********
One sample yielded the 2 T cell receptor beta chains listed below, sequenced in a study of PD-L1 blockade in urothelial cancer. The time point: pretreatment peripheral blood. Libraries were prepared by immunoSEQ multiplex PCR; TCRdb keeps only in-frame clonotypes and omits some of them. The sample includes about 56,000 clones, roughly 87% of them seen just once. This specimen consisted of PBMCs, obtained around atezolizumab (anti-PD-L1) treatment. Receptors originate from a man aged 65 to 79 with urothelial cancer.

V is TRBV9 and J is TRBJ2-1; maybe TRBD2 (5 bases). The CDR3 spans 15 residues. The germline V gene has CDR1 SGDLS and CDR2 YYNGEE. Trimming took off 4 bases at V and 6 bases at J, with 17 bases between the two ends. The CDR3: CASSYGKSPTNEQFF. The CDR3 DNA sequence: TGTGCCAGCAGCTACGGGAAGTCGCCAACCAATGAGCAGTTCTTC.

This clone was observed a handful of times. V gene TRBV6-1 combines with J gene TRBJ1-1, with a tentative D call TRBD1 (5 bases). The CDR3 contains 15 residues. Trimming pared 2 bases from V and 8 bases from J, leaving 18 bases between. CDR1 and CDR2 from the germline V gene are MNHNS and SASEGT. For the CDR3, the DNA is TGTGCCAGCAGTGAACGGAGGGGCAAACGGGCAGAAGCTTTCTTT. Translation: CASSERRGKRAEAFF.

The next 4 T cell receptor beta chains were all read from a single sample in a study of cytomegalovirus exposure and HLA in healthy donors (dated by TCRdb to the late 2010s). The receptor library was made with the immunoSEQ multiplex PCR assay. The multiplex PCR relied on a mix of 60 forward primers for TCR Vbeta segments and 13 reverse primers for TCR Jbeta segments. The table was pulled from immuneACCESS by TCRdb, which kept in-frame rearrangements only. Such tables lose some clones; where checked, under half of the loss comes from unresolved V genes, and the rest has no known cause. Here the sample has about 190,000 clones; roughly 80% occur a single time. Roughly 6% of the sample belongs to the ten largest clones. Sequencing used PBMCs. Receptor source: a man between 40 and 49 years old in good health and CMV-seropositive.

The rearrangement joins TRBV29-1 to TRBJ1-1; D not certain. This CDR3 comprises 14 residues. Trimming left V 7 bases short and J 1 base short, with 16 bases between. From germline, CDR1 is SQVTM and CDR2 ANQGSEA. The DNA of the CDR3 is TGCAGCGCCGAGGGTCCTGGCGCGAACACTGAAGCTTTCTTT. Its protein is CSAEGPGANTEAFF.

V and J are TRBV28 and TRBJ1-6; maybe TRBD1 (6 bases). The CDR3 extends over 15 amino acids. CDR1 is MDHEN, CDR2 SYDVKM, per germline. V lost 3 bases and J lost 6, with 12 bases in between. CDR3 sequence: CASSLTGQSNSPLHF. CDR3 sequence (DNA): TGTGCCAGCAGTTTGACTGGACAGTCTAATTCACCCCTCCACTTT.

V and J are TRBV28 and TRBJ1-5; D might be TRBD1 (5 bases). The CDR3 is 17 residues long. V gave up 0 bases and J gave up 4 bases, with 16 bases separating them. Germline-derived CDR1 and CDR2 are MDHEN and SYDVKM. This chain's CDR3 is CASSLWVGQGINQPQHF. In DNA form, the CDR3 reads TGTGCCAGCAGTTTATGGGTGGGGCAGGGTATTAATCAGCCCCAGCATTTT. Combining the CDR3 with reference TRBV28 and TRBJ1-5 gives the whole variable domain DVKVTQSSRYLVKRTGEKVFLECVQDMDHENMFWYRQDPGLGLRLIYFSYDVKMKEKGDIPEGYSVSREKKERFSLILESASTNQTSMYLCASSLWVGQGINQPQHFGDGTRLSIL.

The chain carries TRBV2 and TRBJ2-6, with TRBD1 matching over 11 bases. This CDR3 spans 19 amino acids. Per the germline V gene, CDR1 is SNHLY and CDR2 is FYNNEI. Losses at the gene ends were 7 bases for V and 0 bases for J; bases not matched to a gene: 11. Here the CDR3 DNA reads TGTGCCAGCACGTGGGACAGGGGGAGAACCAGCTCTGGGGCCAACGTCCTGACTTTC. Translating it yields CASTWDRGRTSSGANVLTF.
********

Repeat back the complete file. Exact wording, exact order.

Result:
One sample yielded the 2 T cell receptor beta chains listed below, sequenced in a study of PD-L1 blockade in urothelial cancer. The time point: pretreatment peripheral blood. Libraries were prepared by immunoSEQ multiplex PCR; TCRdb keeps only in-frame clonotypes and omits some of them. The sample includes about 56,000 clones, roughly 87% of them seen just once. This specimen consisted of PBMCs, obtained around atezolizumab (anti-PD-L1) treatment. Receptors originate from a man aged 65 to 79 with urothelial cancer.

V is TRBV9 and J is TRBJ2-1; maybe TRBD2 (5 bases). The CDR3 spans 15 residues. The germline V gene has CDR1 SGDLS and CDR2 YYNGEE. Trimming took off 4 bases at V and 6 bases at J, with 17 bases between the two ends. The CDR3: CASSYGKSPTNEQFF. The CDR3 DNA sequence: TGTGCCAGCAGCTACGGGAAGTCGCCAACCAATGAGCAGTTCTTC.

This clone was observed a handful of times. V gene TRBV6-1 combines with J gene TRBJ1-1, with a tentative D call TRBD1 (5 bases). The CDR3 contains 15 residues. Trimming pared 2 bases from V and 8 bases from J, leaving 18 bases between. CDR1 and CDR2 from the germline V gene are MNHNS and SASEGT. For the CDR3, the DNA is TGTGCCAGCAGTGAACGGAGGGGCAAACGGGCAGAAGCTTTCTTT. Translation: CASSERRGKRAEAFF.

The next 4 T cell receptor beta chains were all read from a single sample in a study of cytomegalovirus exposure and HLA in healthy donors (dated by TCRdb to the late 2010s). The receptor library was made with the immunoSEQ multiplex PCR assay. The multiplex PCR relied on a mix of 60 forward primers for TCR Vbeta segments and 13 reverse primers for TCR Jbeta segments. The table was pulled from immuneACCESS by TCRdb, which kept in-frame rearrangements only. Such tables lose some clones; where checked, under half of the loss comes from unresolved V genes, and the rest has no known cause. Here the sample has about 190,000 clones; roughly 80% occur a single time. Roughly 6% of the sample belongs to the ten largest clones. Sequencing used PBMCs. Receptor source: a man between 40 and 49 years old in good health and CMV-seropositive.

The rearrangement joins TRBV29-1 to TRBJ1-1; D not certain. This CDR3 comprises 14 residues. Trimming left V 7 bases short and J 1 base short, with 16 bases between. From germline, CDR1 is SQVTM and CDR2 ANQGSEA. The DNA of the CDR3 is TGCAGCGCCGAGGGTCCTGGCGCGAACACTGAAGCTTTCTTT. Its protein is CSAEGPGANTEAFF.

V and J are TRBV28 and TRBJ1-6; maybe TRBD1 (6 bases). The CDR3 extends over 15 amino acids. CDR1 is MDHEN, CDR2 SYDVKM, per germline. V lost 3 bases and J lost 6, with 12 bases in between. CDR3 sequence: CASSLTGQSNSPLHF. CDR3 sequence (DNA): TGTGCCAGCAGTTTGACTGGACAGTCTAATTCACCCCTCCACTTT.

V and J are TRBV28 and TRBJ1-5; D might be TRBD1 (5 bases). The CDR3 is 17 residues long. V gave up 0 bases and J gave up 4 bases, with 16 bases separating them. Germline-derived CDR1 and CDR2 are MDHEN and SYDVKM. This chain's CDR3 is CASSLWVGQGINQPQHF. In DNA form, the CDR3 reads TGTGCCAGCAGTTTATGGGTGGGGCAGGGTATTAATCAGCCCCAGCATTTT. Combining the CDR3 with reference TRBV28 and TRBJ1-5 gives the whole variable domain DVKVTQSSRYLVKRTGEKVFLECVQDMDHENMFWYRQDPGLGLRLIYFSYDVKMKEKGDIPEGYSVSREKKERFSLILESASTNQTSMYLCASSLWVGQGINQPQHFGDGTRLSIL.

The chain carries TRBV2 and TRBJ2-6, with TRBD1 matching over 11 bases. This CDR3 spans 19 amino acids. Per the germline V gene, CDR1 is SNHLY and CDR2 is FYNNEI. Losses at the gene ends were 7 bases for V and 0 bases for J; bases not matched to a gene: 11. Here the CDR3 DNA reads TGTGCCAGCACGTGGGACAGGGGGAGAACCAGCTCTGGGGCCAACGTCCTGACTTTC. Translating it yields CASTWDRGRTSSGANVLTF.